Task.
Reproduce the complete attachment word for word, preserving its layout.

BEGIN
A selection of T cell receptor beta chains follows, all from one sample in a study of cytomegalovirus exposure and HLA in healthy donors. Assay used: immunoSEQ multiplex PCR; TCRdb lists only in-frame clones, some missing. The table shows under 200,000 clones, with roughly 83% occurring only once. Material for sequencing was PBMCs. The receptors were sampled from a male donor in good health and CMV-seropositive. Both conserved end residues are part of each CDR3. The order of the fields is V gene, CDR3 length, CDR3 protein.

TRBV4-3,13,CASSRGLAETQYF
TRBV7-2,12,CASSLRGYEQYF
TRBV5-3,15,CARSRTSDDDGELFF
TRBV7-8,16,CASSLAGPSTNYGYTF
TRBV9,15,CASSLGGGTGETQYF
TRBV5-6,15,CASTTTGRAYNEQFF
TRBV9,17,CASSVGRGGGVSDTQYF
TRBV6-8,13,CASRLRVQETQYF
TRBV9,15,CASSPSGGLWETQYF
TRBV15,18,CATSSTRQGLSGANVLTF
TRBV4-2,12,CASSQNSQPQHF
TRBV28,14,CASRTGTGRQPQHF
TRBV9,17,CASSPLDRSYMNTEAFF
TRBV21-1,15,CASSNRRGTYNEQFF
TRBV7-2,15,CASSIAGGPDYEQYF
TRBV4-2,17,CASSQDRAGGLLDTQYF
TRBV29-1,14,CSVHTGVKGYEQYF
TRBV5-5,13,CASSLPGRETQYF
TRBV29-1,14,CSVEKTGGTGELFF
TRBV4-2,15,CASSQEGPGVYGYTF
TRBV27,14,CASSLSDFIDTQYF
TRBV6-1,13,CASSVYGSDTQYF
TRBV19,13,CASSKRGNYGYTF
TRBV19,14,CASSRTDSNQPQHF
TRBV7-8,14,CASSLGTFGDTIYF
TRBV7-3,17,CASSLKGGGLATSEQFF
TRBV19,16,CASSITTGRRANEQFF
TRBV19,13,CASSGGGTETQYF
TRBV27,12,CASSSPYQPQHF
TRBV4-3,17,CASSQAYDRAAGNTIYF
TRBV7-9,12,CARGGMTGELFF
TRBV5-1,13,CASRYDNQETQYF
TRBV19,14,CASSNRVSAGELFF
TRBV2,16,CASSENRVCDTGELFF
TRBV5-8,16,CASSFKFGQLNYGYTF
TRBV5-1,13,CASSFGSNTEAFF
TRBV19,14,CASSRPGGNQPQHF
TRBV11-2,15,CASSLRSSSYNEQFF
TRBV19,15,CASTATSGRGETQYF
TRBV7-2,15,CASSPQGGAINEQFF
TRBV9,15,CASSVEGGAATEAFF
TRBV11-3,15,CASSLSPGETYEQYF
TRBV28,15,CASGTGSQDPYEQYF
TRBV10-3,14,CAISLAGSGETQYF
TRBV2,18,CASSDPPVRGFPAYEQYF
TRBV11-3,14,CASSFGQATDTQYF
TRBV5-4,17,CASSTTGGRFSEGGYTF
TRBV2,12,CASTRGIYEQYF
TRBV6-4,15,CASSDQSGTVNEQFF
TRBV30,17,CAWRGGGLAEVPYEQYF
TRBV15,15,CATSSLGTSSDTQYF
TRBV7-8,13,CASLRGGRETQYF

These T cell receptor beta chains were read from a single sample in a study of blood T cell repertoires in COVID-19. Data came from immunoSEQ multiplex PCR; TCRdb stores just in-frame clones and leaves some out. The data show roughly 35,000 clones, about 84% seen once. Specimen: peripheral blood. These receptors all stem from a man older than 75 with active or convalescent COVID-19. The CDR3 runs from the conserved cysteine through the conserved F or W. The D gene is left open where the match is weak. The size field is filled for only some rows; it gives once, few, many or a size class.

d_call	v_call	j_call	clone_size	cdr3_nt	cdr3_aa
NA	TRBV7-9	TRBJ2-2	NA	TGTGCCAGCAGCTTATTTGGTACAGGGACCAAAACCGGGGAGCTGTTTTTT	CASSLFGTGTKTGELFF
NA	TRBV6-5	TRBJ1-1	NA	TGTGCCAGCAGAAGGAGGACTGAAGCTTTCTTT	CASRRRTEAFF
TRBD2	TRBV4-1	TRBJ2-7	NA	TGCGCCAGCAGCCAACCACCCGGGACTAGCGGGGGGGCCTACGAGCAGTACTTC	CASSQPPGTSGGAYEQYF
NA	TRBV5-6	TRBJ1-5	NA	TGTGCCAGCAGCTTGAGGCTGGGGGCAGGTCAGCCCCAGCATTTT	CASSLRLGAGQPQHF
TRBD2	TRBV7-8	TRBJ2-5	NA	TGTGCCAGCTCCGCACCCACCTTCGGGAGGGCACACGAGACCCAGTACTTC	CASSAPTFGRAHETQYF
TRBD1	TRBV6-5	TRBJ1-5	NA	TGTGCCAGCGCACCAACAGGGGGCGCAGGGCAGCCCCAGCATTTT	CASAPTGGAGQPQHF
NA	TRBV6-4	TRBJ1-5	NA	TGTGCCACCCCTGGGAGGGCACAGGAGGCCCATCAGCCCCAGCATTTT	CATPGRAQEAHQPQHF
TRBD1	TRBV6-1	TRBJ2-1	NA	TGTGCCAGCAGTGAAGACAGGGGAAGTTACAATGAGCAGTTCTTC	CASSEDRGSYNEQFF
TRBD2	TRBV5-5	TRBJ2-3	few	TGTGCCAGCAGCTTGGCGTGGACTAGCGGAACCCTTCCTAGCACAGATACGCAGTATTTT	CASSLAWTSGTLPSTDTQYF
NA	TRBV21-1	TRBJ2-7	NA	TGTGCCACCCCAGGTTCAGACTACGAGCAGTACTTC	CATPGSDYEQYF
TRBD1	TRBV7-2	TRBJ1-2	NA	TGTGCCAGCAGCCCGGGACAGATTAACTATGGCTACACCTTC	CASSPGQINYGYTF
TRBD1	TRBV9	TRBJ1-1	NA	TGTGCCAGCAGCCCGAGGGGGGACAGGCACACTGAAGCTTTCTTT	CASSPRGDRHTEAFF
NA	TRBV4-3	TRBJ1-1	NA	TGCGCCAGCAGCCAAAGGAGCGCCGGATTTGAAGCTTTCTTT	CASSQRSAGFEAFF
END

A selection of T cell receptor beta chains follows, all from one sample in a study of cytomegalovirus exposure and HLA in healthy donors. Assay used: immunoSEQ multiplex PCR; TCRdb lists only in-frame clones, some missing. The table shows under 200,000 clones, with roughly 83% occurring only once. Material for sequencing was PBMCs. The receptors were sampled from a male donor in good health and CMV-seropositive. Both conserved end residues are part of each CDR3. The order of the fields is V gene, CDR3 length, CDR3 protein.

TRBV4-3,13,CASSRGLAETQYF
TRBV7-2,12,CASSLRGYEQYF
TRBV5-3,15,CARSRTSDDDGELFF
TRBV7-8,16,CASSLAGPSTNYGYTF
TRBV9,15,CASSLGGGTGETQYF
TRBV5-6,15,CASTTTGRAYNEQFF
TRBV9,17,CASSVGRGGGVSDTQYF
TRBV6-8,13,CASRLRVQETQYF
TRBV9,15,CASSPSGGLWETQYF
TRBV15,18,CATSSTRQGLSGANVLTF
TRBV4-2,12,CASSQNSQPQHF
TRBV28,14,CASRTGTGRQPQHF
TRBV9,17,CASSPLDRSYMNTEAFF
TRBV21-1,15,CASSNRRGTYNEQFF
TRBV7-2,15,CASSIAGGPDYEQYF
TRBV4-2,17,CASSQDRAGGLLDTQYF
TRBV29-1,14,CSVHTGVKGYEQYF
TRBV5-5,13,CASSLPGRETQYF
TRBV29-1,14,CSVEKTGGTGELFF
TRBV4-2,15,CASSQEGPGVYGYTF
TRBV27,14,CASSLSDFIDTQYF
TRBV6-1,13,CASSVYGSDTQYF
TRBV19,13,CASSKRGNYGYTF
TRBV19,14,CASSRTDSNQPQHF
TRBV7-8,14,CASSLGTFGDTIYF
TRBV7-3,17,CASSLKGGGLATSEQFF
TRBV19,16,CASSITTGRRANEQFF
TRBV19,13,CASSGGGTETQYF
TRBV27,12,CASSSPYQPQHF
TRBV4-3,17,CASSQAYDRAAGNTIYF
TRBV7-9,12,CARGGMTGELFF
TRBV5-1,13,CASRYDNQETQYF
TRBV19,14,CASSNRVSAGELFF
TRBV2,16,CASSENRVCDTGELFF
TRBV5-8,16,CASSFKFGQLNYGYTF
TRBV5-1,13,CASSFGSNTEAFF
TRBV19,14,CASSRPGGNQPQHF
TRBV11-2,15,CASSLRSSSYNEQFF
TRBV19,15,CASTATSGRGETQYF
TRBV7-2,15,CASSPQGGAINEQFF
TRBV9,15,CASSVEGGAATEAFF
TRBV11-3,15,CASSLSPGETYEQYF
TRBV28,15,CASGTGSQDPYEQYF
TRBV10-3,14,CAISLAGSGETQYF
TRBV2,18,CASSDPPVRGFPAYEQYF
TRBV11-3,14,CASSFGQATDTQYF
TRBV5-4,17,CASSTTGGRFSEGGYTF
TRBV2,12,CASTRGIYEQYF
TRBV6-4,15,CASSDQSGTVNEQFF
TRBV30,17,CAWRGGGLAEVPYEQYF
TRBV15,15,CATSSLGTSSDTQYF
TRBV7-8,13,CASLRGGRETQYF

These T cell receptor beta chains were read from a single sample in a study of blood T cell repertoires in COVID-19. Data came from immunoSEQ multiplex PCR; TCRdb stores just in-frame clones and leaves some out. The data show roughly 35,000 clones, about 84% seen once. Specimen: peripheral blood. These receptors all stem from a man older than 75 with active or convalescent COVID-19. The CDR3 runs from the conserved cysteine through the conserved F or W. The D gene is left open where the match is weak. The size field is filled for only some rows; it gives once, few, many or a size class.

d_call	v_call	j_call	clone_size	cdr3_nt	cdr3_aa
NA	TRBV7-9	TRBJ2-2	NA	TGTGCCAGCAGCTTATTTGGTACAGGGACCAAAACCGGGGAGCTGTTTTTT	CASSLFGTGTKTGELFF
NA	TRBV6-5	TRBJ1-1	NA	TGTGCCAGCAGAAGGAGGACTGAAGCTTTCTTT	CASRRRTEAFF
TRBD2	TRBV4-1	TRBJ2-7	NA	TGCGCCAGCAGCCAACCACCCGGGACTAGCGGGGGGGCCTACGAGCAGTACTTC	CASSQPPGTSGGAYEQYF
NA	TRBV5-6	TRBJ1-5	NA	TGTGCCAGCAGCTTGAGGCTGGGGGCAGGTCAGCCCCAGCATTTT	CASSLRLGAGQPQHF
TRBD2	TRBV7-8	TRBJ2-5	NA	TGTGCCAGCTCCGCACCCACCTTCGGGAGGGCACACGAGACCCAGTACTTC	CASSAPTFGRAHETQYF
TRBD1	TRBV6-5	TRBJ1-5	NA	TGTGCCAGCGCACCAACAGGGGGCGCAGGGCAGCCCCAGCATTTT	CASAPTGGAGQPQHF
NA	TRBV6-4	TRBJ1-5	NA	TGTGCCACCCCTGGGAGGGCACAGGAGGCCCATCAGCCCCAGCATTTT	CATPGRAQEAHQPQHF
TRBD1	TRBV6-1	TRBJ2-1	NA	TGTGCCAGCAGTGAAGACAGGGGAAGTTACAATGAGCAGTTCTTC	CASSEDRGSYNEQFF
TRBD2	TRBV5-5	TRBJ2-3	few	TGTGCCAGCAGCTTGGCGTGGACTAGCGGAACCCTTCCTAGCACAGATACGCAGTATTTT	CASSLAWTSGTLPSTDTQYF
NA	TRBV21-1	TRBJ2-7	NA	TGTGCCACCCCAGGTTCAGACTACGAGCAGTACTTC	CATPGSDYEQYF
TRBD1	TRBV7-2	TRBJ1-2	NA	TGTGCCAGCAGCCCGGGACAGATTAACTATGGCTACACCTTC	CASSPGQINYGYTF
TRBD1	TRBV9	TRBJ1-1	NA	TGTGCCAGCAGCCCGAGGGGGGACAGGCACACTGAAGCTTTCTTT	CASSPRGDRHTEAFF
NA	TRBV4-3	TRBJ1-1	NA	TGCGCCAGCAGCCAAAGGAGCGCCGGATTTGAAGCTTTCTTT	CASSQRSAGFEAFF